Learn about tree shaking in Webpack 5


What is tree shaking?

Tree shaking is a technique used for removing the dead code from the application. It is applied for optimizing the code. Dead code is essentially code from the library which has been imported into the application unnecessarily along with the one being used. The term tree shaking was made popular by Rollup, a JavaScript module made by Rich Harris in the year 2015.

Tree shaking relies on ES2015 syntax - import and export.

Let’s say you imported a library containing 1,300 lines of code with a lot of exports and only want to use one of them. This would result in a lot of unused code being imported into the application and thereby increasing the bundle size.

How does tree shaking work?

Webpack 4 builds on the capability of built-in support for ES2015 modules as well as unused module export detection introduced in webpack 2 with a way to provide hints to the compiler via the sideEffects property in the package.json file which denotes which files in the application are pure and can safely be removed. The resulting JavaScript bundle will be smaller and optimized for faster performance when we tell webpack which modules we need in the production build.

For example, let’s say we import the following into our application -

  import Formik from "formik";

This tells webpack to import everything from the library. If our application only uses some of the parts from the package, then it’d unnecessarily import everything and send it to the user. To avoid doing so we can import it in the following way -

  import { Formik } from "formik";

Since webpack cannot automatically remove the dead code it makes use of minifiers like Terser to clean up the dead code i.e; eliminate the dead code from the bundle.

When we work in the developer build everything within a module is automatically imported however in the production build it is possible to tell webpack which modules you need.

Let’s see the tree shaking in action.

calculator.js

  export function add(a, b) {
    return a + b;
  }

  export function subtract(a, b) {
    return a - b;
  }

  export function multiply(a, b) {
    return a * b;
  }

  export function divide(a, b) {
    return a/b;
  }

index.js

  import { divide, multiply } from "calculator";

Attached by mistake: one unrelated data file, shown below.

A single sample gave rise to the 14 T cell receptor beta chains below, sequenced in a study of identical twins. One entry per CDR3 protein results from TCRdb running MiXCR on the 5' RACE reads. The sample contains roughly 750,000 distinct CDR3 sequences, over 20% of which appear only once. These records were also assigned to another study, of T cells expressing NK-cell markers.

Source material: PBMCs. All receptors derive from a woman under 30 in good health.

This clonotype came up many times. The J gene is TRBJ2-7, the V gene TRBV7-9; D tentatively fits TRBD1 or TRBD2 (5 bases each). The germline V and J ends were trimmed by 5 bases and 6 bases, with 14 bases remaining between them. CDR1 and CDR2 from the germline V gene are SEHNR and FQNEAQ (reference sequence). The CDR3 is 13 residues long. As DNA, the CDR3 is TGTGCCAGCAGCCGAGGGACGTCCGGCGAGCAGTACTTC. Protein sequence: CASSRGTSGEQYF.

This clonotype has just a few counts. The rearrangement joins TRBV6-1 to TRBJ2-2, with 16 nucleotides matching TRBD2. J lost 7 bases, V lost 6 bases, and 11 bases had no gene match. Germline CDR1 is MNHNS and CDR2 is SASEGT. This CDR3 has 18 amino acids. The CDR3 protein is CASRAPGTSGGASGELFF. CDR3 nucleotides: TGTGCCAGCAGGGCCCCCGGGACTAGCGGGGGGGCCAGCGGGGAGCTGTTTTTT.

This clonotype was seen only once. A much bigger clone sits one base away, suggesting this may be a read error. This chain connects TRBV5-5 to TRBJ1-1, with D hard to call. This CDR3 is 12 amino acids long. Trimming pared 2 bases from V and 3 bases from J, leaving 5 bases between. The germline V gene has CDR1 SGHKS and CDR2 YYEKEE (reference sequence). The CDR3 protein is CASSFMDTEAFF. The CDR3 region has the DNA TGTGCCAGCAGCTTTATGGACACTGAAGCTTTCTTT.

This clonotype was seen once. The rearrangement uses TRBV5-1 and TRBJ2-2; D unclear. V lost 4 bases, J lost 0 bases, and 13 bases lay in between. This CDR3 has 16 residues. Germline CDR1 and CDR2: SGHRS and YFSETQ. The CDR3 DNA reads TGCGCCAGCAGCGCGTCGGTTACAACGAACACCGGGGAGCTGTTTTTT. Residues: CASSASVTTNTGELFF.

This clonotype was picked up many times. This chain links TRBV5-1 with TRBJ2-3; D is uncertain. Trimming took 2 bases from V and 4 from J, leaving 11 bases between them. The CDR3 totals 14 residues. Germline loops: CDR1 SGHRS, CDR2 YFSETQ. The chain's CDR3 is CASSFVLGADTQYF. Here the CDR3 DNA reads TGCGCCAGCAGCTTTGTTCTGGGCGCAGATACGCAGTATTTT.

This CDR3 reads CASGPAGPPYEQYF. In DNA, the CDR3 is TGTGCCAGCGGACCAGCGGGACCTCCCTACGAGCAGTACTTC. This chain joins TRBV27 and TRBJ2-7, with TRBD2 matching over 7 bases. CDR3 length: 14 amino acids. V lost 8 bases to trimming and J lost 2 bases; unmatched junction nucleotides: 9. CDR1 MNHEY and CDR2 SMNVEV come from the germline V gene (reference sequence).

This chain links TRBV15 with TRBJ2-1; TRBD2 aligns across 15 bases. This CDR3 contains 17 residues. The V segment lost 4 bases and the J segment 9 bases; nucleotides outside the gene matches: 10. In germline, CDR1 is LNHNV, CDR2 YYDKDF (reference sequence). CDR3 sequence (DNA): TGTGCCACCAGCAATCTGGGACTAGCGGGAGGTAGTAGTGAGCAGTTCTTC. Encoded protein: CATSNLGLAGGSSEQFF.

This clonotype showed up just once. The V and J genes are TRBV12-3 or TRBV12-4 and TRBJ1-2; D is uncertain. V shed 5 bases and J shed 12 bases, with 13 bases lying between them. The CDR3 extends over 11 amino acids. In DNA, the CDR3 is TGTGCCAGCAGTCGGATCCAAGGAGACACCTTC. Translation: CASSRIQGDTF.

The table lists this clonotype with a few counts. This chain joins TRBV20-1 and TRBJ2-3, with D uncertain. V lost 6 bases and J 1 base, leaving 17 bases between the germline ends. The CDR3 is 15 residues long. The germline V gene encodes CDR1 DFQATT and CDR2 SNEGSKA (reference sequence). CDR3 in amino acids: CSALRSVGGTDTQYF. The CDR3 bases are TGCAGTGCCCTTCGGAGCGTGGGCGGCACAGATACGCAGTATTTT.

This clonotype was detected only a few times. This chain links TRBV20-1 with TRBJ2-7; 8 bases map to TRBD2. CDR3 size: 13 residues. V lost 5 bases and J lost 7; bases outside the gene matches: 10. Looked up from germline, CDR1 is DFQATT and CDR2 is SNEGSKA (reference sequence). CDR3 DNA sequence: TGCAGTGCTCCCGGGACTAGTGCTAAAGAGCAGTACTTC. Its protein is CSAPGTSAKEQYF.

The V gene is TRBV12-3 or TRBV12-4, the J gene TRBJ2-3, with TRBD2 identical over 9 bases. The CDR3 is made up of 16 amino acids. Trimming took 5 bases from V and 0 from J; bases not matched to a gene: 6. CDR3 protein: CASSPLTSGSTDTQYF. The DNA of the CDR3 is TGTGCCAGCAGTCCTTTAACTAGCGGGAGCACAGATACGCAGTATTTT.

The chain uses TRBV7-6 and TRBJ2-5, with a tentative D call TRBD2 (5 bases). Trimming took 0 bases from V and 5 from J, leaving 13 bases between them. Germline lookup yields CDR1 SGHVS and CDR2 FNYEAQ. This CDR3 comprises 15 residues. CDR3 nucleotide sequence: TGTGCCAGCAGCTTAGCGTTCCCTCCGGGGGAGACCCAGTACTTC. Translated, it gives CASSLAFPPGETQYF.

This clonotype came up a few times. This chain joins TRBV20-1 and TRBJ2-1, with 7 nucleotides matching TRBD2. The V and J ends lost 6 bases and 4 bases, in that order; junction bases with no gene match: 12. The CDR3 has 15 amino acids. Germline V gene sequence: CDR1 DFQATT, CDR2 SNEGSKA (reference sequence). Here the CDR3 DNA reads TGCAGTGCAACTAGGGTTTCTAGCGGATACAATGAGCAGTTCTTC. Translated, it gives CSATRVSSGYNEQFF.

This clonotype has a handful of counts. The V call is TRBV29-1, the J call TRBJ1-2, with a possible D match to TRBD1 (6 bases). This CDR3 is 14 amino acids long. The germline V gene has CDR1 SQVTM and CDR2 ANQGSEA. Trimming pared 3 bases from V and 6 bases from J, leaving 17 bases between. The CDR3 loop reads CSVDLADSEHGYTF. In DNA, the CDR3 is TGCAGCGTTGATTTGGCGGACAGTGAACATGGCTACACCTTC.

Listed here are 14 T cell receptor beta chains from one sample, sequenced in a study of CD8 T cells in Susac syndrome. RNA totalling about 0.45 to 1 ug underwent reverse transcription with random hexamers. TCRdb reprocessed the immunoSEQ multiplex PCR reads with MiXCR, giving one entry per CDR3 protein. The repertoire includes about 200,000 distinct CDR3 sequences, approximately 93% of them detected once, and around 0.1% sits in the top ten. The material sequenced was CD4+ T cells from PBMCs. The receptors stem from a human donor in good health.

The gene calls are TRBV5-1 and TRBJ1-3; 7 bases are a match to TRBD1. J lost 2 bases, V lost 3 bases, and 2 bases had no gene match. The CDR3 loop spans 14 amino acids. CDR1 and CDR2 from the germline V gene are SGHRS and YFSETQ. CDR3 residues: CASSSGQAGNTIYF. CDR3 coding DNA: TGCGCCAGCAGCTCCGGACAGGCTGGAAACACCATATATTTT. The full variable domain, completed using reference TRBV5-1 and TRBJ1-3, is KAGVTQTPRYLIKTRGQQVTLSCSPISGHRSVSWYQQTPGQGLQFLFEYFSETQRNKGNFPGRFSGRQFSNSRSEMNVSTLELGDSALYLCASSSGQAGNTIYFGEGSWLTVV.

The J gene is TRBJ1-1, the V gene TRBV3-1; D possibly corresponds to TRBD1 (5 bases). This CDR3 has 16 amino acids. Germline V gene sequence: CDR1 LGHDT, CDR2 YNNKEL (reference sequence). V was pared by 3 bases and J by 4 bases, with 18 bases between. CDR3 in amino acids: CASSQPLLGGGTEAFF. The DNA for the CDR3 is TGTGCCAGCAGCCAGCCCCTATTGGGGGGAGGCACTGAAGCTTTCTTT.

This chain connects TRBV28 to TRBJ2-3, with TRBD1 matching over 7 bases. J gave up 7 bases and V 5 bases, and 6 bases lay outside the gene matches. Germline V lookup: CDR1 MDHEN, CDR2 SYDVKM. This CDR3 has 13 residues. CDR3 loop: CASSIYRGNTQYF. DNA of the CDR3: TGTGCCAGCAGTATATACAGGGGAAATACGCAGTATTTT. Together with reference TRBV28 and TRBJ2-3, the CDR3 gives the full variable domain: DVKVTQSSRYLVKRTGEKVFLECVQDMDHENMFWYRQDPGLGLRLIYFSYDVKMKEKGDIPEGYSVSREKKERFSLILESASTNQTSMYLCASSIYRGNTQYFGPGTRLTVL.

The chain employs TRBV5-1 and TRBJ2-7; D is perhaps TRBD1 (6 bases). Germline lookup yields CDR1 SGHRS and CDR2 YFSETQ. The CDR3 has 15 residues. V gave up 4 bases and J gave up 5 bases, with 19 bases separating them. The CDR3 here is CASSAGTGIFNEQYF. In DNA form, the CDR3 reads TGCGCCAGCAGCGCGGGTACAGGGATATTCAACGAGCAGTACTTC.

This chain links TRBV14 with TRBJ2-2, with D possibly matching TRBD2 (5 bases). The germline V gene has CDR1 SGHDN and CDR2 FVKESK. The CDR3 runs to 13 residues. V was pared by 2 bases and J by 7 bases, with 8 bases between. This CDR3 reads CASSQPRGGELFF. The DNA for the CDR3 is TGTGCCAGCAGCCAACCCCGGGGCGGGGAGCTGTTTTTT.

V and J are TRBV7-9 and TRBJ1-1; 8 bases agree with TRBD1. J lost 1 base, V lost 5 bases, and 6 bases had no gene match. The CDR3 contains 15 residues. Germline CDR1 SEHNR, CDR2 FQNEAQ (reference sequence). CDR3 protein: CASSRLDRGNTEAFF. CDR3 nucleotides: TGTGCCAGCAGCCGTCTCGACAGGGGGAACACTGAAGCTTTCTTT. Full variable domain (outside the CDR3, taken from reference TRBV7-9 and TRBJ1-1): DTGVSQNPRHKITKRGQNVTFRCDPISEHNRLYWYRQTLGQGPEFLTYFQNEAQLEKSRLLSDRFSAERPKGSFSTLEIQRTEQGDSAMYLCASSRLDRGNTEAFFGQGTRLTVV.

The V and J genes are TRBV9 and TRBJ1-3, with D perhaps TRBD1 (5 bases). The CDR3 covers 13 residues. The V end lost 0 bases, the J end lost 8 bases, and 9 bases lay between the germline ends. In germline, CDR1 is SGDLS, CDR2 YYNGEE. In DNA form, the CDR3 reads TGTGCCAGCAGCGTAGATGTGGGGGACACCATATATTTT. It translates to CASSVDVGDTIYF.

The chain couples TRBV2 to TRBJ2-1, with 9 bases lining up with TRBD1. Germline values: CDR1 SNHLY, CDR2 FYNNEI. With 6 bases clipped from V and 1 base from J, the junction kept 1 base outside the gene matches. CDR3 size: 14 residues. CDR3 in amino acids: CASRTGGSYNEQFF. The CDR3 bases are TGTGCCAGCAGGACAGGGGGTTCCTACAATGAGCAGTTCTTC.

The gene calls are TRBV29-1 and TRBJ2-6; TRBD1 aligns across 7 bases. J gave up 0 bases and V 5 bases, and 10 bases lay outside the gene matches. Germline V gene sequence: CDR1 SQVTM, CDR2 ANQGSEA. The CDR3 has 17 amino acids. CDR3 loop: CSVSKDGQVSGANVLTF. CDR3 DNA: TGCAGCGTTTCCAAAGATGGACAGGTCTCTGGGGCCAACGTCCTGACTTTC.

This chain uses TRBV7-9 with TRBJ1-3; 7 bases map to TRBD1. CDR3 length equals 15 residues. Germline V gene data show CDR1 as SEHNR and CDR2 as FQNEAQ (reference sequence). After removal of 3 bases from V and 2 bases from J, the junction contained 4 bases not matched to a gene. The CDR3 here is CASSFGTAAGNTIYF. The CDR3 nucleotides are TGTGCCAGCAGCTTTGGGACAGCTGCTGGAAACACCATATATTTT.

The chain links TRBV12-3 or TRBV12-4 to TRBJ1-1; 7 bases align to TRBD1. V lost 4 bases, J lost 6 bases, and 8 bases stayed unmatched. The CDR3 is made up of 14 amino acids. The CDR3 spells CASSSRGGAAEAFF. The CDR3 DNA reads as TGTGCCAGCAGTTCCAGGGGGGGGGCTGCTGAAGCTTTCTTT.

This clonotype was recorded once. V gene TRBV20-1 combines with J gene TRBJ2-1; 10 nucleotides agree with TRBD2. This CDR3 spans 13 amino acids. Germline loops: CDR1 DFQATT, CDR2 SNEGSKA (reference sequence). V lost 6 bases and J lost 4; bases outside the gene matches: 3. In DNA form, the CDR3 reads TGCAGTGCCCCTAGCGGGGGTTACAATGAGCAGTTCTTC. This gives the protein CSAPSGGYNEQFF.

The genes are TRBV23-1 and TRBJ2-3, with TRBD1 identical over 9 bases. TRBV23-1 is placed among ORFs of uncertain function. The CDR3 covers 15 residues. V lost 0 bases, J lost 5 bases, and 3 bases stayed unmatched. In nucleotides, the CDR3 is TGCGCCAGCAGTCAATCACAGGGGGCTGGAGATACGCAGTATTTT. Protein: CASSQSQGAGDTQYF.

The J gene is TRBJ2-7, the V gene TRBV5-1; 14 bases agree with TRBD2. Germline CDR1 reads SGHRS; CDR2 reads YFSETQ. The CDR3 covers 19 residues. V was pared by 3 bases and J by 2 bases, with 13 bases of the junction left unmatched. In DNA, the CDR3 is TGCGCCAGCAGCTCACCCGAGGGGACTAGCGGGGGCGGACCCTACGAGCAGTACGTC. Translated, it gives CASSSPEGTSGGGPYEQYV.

console.log(divide(6, 2));
  console.log(multiply(5, 3));

In this example add() and subtract() are not being imported and therefore will be marked as dead code thanks to tree shaking.

Set the optimization to usedExports.

webpack.config.js

  entry: "./src/index.js",
  output: {
    path: path.resolve(__dirname, "dist"),
  },
  devServer: {
    open: true,
    host: "localhost",
  },
  optimization: {
    usedExports: true
  },

And then set the webpack mode to development using webpack --mode=development in the console.

Now if we run npm run build and inspect the output bundle inside dist/main.js -

!*** ./src/calculator.js ***!
  \***************************/
      /***/ (
        __unused_webpack_module,
        __webpack_exports__,
        __webpack_require__
      ) => {
        eval(
          '/* harmony export */ __webpack_require__.d(__webpack_exports__, {\n/* harmony export */   "divide": () => (/* binding */ divide),\n/* harmony export */   "multiply": () => (/* binding */ multiply)\n/* harmony export */ });\n/* unused harmony exports add, subtract */\nfunction add(a, b) {\n  return a + b;\n}\nfunction subtract(a, b) {\n  return a - b;\n}\nfunction multiply(a, b) {\n  return a * b;\n}\nfunction divide(a, b) {\n  return a / b;\n}\n\n//# sourceURL=webpack://my-webpack-project/./src/calculator.js?'
        );

        /***/
      },

See the line - /* unused harmony exports add, subtract */\nfunction add(a, b) {\n return a + b;\n}\nfunction subtract(a, b) which shows that the add and subtract functions are not being used and are marked as dead code.

What are sideEffects?

A side-effect is a code that performs some action when imported, not necessarily related to any export. A good example of a side effect is a polyfill. Polyfills typically don’t provide an export to be used in the main script, but rather add to the project as a whole. Side effects are hard to determine automatically. Bundlers like webpack take caution by assuming that every module potentially has sideEffects.

We need to tell webpack manually about the side effects by declaring it in the package.json file. If we don’t do it then webpack won’t be able to tree-shake anything away.

Very frequently your package won’t be using any side effects at all. In that situation, you can simply set sideEffects to false:

  {
    "name": "myPackage",
    "sideEffects": false
  }

If we have few files with side effects then we can list them:

  {
    "name": "myPackage",
    "sideEffects": ["dist/polyfill.js", "dist/calculator.js"]
  }

This makes the bundler assume that only the declared files/modules have side effects.

Sometimes we might only want to declare a certain number of function calls in a module/file sideEffect free instead of marking the whole file as sideEffect free. For example -

  function doSomething() {
    // some code...
  };

  doSomething();

Here bundler would be unable to tell if the function call contains any sideEffects. We can do this in two ways -

  • We add the module/file to the sideEffect in the package.json file.
  • We can mark the code as pure -
  function doSomething() {
    // some code...
  };

  /*#__PURE__*/ doSomething();

Pure functions are the ones that always return the same result if the same arguments are passed.

Summary

We looked at what is tree-shaking, and how tree-shaking works with examples. We also had a look at what are side effects, how we mark the code/package for side effects, and how to mark a single function call as a side effect instead of marking the whole file/module as side effect free.

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